This is a huge feat for any scientist, let alone a female scientist. (Women sadly still make up only 30% of the world’s researchers.)

6. Jacinda Ardern, Prime Minister of New Zealand

We’re in awe of the example set by New Zealand’s Prime Minister Jacinda Ardern, as both a leader and a mother.

When she was elected Prime Minister in 2017, she became the world’s youngest Head of State at 37 years old. A few months later she announced that she was pregnant, and would take 6 weeks of maternity leave before her partner became a stay-at-home dad.

Ardern leads with action, not just with words. Within a month of the Christchurch Massacre that killed 51 people, she led Parliament to ban most assault rifles and semi-automatic weapons across the country.

Empathetic, authentic, tolerant and kind, Ardern exhibits traits of a new kind of world leader. She might lead from a place of emotion, but she’s decisive and strong in her decision-making. Our governments could use more female leaders like Jacinda Ardern.

7. Melanie Perkins, CEO and Co-Founder of Canva

Melanie Perkins is a true trailblazer in the world of tech. Her success started with a simple yet strong idea: to empower the world to design.

In 2013 she founded Canva, an easy-to-use online platform that allows people to create beautiful designs. Canva now serves over 150 million users per month across 190 countries.

And there are more reasons that Perkins is so impressive:

She’s one of the youngest female CEOs of a tech startup valued at over $1 billion.
She’s listed as the third richest woman in Australia.
She runs the company with her husband, proving that love and work can work!

Perkins shows us just how tech can solve problems in every industry. She’s a great example of women leading change in tech.

8. Fareedah Shaheed, Founder of Sekuva

There’s a reason Fareedah Shaheed was recently listed for Forbes 30 Under 30. She’s an expert in cybersecurity and runs a business called Sekuva that teaches online security to non-tech savvy people.

Shaheed really knows her stuff, and recently signed a five-figure contract with a multi-billion-dollar company to provide online security training for its employees on staying safe at work and at home.

In a recent Instagram post she wrote:

“Women in tech exist.⁣ Black women in tech exist.⁣ ⁣Muslim black women in tech exist.⁣ You matter and your ideas are greater than they could ever dream of.”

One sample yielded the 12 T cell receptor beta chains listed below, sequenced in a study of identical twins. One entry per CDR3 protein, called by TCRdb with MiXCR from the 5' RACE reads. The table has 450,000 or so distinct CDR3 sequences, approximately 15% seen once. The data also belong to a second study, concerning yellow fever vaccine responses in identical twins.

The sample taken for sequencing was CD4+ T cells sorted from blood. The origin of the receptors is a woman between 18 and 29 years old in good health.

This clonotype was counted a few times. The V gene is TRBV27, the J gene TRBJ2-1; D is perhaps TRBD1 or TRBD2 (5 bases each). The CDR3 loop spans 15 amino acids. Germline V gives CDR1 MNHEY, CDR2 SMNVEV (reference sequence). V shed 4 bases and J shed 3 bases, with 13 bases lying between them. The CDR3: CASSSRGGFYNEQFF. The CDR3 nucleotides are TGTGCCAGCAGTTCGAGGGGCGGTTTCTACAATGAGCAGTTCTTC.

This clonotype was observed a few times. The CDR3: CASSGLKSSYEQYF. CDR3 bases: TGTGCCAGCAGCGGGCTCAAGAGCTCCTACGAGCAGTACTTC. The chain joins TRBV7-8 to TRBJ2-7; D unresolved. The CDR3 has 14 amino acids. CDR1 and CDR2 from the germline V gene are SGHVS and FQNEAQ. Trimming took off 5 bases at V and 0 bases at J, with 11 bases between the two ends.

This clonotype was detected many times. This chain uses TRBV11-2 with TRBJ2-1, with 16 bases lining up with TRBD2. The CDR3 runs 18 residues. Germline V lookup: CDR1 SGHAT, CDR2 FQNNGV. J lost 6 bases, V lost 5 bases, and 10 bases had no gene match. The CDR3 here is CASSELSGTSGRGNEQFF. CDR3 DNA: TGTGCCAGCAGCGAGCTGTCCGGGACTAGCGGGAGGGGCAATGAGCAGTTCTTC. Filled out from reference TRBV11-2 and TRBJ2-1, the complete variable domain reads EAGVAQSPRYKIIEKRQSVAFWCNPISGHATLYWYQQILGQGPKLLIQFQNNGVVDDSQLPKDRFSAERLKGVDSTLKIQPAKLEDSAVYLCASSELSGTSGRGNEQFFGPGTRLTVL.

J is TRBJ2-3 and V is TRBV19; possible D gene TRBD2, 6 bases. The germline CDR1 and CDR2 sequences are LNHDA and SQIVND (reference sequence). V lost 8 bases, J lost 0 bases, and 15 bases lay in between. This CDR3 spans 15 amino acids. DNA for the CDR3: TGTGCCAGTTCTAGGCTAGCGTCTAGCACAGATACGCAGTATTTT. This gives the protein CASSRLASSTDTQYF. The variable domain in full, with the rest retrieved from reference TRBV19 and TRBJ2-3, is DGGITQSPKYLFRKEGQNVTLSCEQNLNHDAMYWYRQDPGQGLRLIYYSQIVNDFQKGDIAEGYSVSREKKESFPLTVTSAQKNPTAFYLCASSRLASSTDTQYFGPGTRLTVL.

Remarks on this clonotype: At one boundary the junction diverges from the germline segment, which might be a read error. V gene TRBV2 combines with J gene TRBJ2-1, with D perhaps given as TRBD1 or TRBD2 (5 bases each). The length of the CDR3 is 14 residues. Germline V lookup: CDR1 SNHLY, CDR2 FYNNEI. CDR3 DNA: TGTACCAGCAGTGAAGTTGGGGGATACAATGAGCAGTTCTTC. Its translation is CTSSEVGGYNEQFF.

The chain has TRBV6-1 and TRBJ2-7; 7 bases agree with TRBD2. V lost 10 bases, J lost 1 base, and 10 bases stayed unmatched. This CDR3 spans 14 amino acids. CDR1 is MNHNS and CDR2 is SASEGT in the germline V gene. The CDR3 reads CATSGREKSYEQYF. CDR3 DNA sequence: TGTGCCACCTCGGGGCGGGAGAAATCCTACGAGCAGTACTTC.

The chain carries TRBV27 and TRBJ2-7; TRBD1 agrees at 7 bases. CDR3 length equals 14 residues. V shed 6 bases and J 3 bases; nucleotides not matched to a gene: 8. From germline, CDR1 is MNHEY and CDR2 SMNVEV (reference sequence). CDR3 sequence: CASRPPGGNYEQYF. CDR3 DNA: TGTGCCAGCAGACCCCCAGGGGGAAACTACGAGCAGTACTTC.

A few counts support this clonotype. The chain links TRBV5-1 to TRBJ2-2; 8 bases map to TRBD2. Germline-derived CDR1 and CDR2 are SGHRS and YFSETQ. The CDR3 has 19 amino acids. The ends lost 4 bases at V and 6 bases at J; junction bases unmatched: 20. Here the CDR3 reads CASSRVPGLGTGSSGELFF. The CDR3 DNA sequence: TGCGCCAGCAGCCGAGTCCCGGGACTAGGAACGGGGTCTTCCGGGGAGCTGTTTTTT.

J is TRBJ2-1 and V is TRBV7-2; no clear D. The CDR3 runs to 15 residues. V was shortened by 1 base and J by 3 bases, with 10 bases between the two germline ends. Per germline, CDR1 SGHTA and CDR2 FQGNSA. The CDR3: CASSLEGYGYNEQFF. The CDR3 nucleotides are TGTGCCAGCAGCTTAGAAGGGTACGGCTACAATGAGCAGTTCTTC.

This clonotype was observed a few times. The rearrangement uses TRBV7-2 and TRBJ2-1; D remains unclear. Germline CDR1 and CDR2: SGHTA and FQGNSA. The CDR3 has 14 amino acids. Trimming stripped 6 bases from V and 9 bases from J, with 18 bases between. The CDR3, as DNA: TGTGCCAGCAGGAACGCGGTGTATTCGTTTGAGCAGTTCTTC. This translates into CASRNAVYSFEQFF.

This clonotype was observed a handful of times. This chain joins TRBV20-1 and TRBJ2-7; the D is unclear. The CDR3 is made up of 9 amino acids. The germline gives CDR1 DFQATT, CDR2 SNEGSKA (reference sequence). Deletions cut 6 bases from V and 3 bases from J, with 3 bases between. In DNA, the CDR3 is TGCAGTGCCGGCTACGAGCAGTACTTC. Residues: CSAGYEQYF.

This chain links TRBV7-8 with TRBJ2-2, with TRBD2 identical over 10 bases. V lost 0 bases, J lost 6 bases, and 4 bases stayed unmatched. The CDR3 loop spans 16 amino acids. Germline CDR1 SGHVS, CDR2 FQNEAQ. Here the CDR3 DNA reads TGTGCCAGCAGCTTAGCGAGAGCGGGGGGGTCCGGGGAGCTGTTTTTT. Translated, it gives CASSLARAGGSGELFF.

Oh, and she’s read more than 2,000 books in her lifetime. (That alone is worthy of a mention on our list here.)

Check out her Twitter feed for inspiring updates on her career movements, and interesting cybersecurity news.

9. Sarafina El-Badry Nance

Sarafina El-Badry Nance blows us away. She’s a 26-year-old Egyptian-American astrophysicist who’s passionate about women in STEM and women’s health. Here are a few great reasons to get behind this wonderful woman:

She shares her love for astronomy by hosting the TV show Constellations
She’s written a children’s book called Little Leonardo’s Fascinating World of Astronomy (to be released August 2021)
She empowers women to face their health risks by publicly sharing her breast cancer prevention story which involved having a double mastectomy.

She was even one of the 30 women celebrated by Forbes for Women’s History Month. Follow her on Instagram for a regular dose of inspiration (and astronomy facts!).

10. Timnit Gebru

Ethiopian-born Timnit Gebru is an incredibly talented computer scientist who’s worked with the likes of Apple, Google and Microsoft. Her work centers on algorithmic bias and data mining, and she’s passionate about exploring the ethics of AI.

Gebru is a powerful advocate for diversity in technology. She co-founded Black in AI with the aim to increase the presence of black people in the field of artificial intelligence. Gebru’s research and personal career experiences expose a genuine crisis in AI – a corporate and privileged influence that could lead to harmful tech use which requires stronger governance of AI.

Her continued research and work is vital for the future of a digital world. Check out Gebru’s Twitter feed for interesting news and updates.

Now, we invite you to take part. Share your own shout-out to women making history by posting to your social channels and spreading awareness of International Women’s History Month. (And please tag us – we love to see your posts!)